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 Post subject: Do it all (almost) wood epoxy
PostPosted: Sun May 12, 2019 7:56 pm 

Joined: Thu Feb 03, 2005 9:32 pm
Posts: 280
Over the last 5 years or so the woodworkers at the IRM have developed some glue solutions I thought I would share.
For those of you out there having to deal with old spongy wood you may have already used PC-ROT TERMINATOR. A two part clear liquid similar to casting resin. Excellent for soaking into soft wood on the verge of crumbling. Nice long cure time as a paint, up to a day or two at temperatures below 60 deg. F. A few hours if let stand in a cup.
www.pcepoxy.com/products/wood-repair/pc-rot-terminator/

From the same company a two part putty that can be used to fill voids.
www.pcepoxy.com/products/wood-repair/pc-woody/
Nice in the fact that it will not get too hard or brittle. Can be filed, chiseled etc. very much like hardwood. At 70 F it sets up much faster, starts to get hard to work in around 45 min.

The thing we have found to be exceptionally useful is that the two products are compatible. That is after you correctly mix both, they can then be mixed together to get any viscosity you like.
Around 6 years ago we started having trouble getting the same Resorcinol glue. Some substitutes and “new formulas” we found to be week and very brittle. As we use it heavily for sash and door rebuilding we started experimentation with the two PC products mentioned.
Mixing up the putty then adding the liquid to get something like thick pancake batter worked great as a mortise and tenon glue. Painting the liquid on the joint surfaces first as sort of a primer a few min. prior to buttering the joint with the “batter” seems to help adhesion.
Loose tenons at the bottom of existing windows are re set by drilling a few small holes and injecting a mix the consistency of honey into the joint before re-clamping. We found some large disposable syringes at the local farm and barn store for that.
The liquid is often also added a little to the putty to extend the working time. I use a mortar board and have the straight putty and liquid available while fixing older wood things to do both work. Clean up tools etc. with denatured alcohol.
Anyone else out there using epoxy for building wood windows and doors?


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 Post subject: Re: Do it all (almost) wood epoxy
PostPosted: Mon May 13, 2019 11:02 am 

Joined: Mon Oct 03, 2011 5:44 pm
Posts: 47
Wood restoration epoxy is nothing new, we have been using this in the restoration field for years, great product;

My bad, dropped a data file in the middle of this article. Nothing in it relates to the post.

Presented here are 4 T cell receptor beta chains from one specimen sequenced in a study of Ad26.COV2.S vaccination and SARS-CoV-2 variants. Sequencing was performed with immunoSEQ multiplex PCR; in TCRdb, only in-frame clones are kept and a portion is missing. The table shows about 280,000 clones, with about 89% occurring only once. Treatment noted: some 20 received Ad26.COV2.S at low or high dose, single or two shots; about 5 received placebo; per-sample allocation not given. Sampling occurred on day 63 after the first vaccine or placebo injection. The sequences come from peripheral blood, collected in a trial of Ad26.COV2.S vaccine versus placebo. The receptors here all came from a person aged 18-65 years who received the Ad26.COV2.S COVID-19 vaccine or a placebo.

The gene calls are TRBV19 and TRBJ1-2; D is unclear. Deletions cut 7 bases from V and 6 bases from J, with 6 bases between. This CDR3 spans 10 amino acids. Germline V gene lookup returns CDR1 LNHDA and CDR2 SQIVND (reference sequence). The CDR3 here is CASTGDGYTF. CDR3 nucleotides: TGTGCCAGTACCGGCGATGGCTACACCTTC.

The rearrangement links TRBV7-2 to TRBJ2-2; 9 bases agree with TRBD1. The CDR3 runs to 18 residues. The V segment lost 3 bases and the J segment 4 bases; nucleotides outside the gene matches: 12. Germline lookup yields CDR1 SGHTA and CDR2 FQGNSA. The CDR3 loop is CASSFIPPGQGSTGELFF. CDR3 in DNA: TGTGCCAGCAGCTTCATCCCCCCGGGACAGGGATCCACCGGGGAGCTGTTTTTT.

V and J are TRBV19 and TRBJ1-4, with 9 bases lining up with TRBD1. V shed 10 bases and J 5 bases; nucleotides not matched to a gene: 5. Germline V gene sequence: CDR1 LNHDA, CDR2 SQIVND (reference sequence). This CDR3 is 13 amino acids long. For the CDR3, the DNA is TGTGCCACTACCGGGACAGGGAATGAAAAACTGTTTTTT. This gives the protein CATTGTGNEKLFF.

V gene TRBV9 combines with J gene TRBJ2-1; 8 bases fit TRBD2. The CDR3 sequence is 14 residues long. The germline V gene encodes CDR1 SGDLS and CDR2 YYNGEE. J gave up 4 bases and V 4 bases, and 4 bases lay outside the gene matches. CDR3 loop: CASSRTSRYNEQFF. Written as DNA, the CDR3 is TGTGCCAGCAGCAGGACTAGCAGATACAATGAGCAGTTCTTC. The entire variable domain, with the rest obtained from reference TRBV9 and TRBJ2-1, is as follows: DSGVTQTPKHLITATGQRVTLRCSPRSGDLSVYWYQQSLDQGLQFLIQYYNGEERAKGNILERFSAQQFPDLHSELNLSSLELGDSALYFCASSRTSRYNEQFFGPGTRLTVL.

https://www.abatron.com/product-categor ... intenance/


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 Post subject: Re: Do it all (almost) wood epoxy
PostPosted: Sun Jun 02, 2019 9:30 pm 

Joined: Thu Nov 22, 2007 5:46 am
Posts: 2543
Location: S.F. Bay Area
Rio Vista is fond of West System epoxy, a "swiss army knife" product with many additives to turn it into almost anything. It comes with "pumps" so 1 squirt of A-part and 1 squirt of B-part gives you the correct mix, and costs about 75 cents. The far cheaper B-part comes in several speeds of cure. Naturally, it mixes about like pancake syrup, and you can thicken it to suit with several kinds of fillers ranging from sanding fillers (yielding bondo) to dense adhesive fillers. West System is also suitable for fiberglass layup. Can hardly imagine a shop without it.

What it cannot make, however, is a rotted wood penetrating epoxy; runny Git-Rot is the go-to there.

Rio Vista also actively uses Abatron or AwlFair (Awlgrip's version) as a fairing filler (bondo) for wood. On bare wood, I prefer the first coat rather moist so I can get some soak-in. So I either mix West System moist, or do a pre-coat of with Git-Rot or Awlgrip 545 primer.


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 Post subject: Re: Do it all (almost) wood epoxy
PostPosted: Mon Jun 03, 2019 12:42 am 

Joined: Mon Aug 23, 2004 12:59 pm
Posts: 574
A professional wood restorer I met uses Smith's Clear Penetrating Epoxy Sealer to stabilize rotten wood, and follows up with West Epoxy as a filler.

http://www.smithandcompany.org/


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 Post subject: Re: Do it all (almost) wood epoxy
PostPosted: Tue Jun 04, 2019 8:02 am 

Joined: Mon Aug 23, 2004 2:09 pm
Posts: 376
Location: Los Angeles
[quote="Al Stangenberger"]A professional wood restorer I met uses Smith's Clear Penetrating Epoxy Sealer to stabilize rotten wood, and follows up with West Epoxy as a filler.

[url=http://www.smithandcompany.org/]http://www.smithandcompany.org/[/url][/quote]

I have been around boats for years and the choice in the marine industry is products from "Total Boat". Smith's has a following but so does Total Boat penetrating epoxy.

For you guys painting wood cars there are two excellent paints available. For new or stripped wood you can use Linseed oil paint, http://www.solventfreepaint.com/

If you would like the real oil based paint and not the horrendous reformulated stuff, Proline makes and sells the good stuff. https://www.sherwin-williams.com/homeow ... pl-9529675


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